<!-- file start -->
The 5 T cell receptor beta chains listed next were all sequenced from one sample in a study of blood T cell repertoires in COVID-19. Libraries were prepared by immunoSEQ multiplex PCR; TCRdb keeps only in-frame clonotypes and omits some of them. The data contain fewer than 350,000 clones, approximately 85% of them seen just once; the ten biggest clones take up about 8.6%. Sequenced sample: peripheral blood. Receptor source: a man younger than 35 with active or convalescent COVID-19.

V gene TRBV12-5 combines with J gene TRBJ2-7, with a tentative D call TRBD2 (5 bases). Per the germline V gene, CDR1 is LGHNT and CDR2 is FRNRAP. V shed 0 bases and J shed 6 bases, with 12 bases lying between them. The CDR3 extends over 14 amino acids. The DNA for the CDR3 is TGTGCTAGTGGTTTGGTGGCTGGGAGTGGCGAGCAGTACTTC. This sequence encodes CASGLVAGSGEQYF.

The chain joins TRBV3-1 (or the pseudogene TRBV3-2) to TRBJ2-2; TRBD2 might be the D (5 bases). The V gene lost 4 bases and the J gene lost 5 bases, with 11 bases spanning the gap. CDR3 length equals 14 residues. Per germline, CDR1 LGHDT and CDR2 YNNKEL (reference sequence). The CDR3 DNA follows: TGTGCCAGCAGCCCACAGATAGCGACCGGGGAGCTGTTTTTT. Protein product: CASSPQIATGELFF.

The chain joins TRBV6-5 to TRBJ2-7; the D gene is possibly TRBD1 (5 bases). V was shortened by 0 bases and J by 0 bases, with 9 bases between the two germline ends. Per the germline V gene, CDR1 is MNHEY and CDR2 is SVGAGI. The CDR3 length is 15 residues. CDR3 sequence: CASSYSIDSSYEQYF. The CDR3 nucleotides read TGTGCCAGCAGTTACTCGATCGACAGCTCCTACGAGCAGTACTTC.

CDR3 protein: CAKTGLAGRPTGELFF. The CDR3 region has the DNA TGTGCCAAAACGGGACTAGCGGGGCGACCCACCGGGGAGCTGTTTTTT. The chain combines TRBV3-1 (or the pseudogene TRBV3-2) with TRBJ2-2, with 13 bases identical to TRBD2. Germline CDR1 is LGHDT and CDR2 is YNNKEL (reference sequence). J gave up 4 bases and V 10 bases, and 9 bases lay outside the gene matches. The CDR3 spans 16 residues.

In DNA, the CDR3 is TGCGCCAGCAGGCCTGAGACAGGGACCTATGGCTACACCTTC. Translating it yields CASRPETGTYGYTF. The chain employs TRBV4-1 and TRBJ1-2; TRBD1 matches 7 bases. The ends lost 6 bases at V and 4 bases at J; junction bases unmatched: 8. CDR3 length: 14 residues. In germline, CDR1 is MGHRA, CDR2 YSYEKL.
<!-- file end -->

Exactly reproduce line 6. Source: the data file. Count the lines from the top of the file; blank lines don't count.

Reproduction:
In DNA, the CDR3 is TGCGCCAGCAGGCCTGAGACAGGGACCTATGGCTACACCTTC. Translating it yields CASRPETGTYGYTF. The chain employs TRBV4-1 and TRBJ1-2; TRBD1 matches 7 bases. The ends lost 6 bases at V and 4 bases at J; junction bases unmatched: 8. CDR3 length: 14 residues. In germline, CDR1 is MGHRA, CDR2 YSYEKL.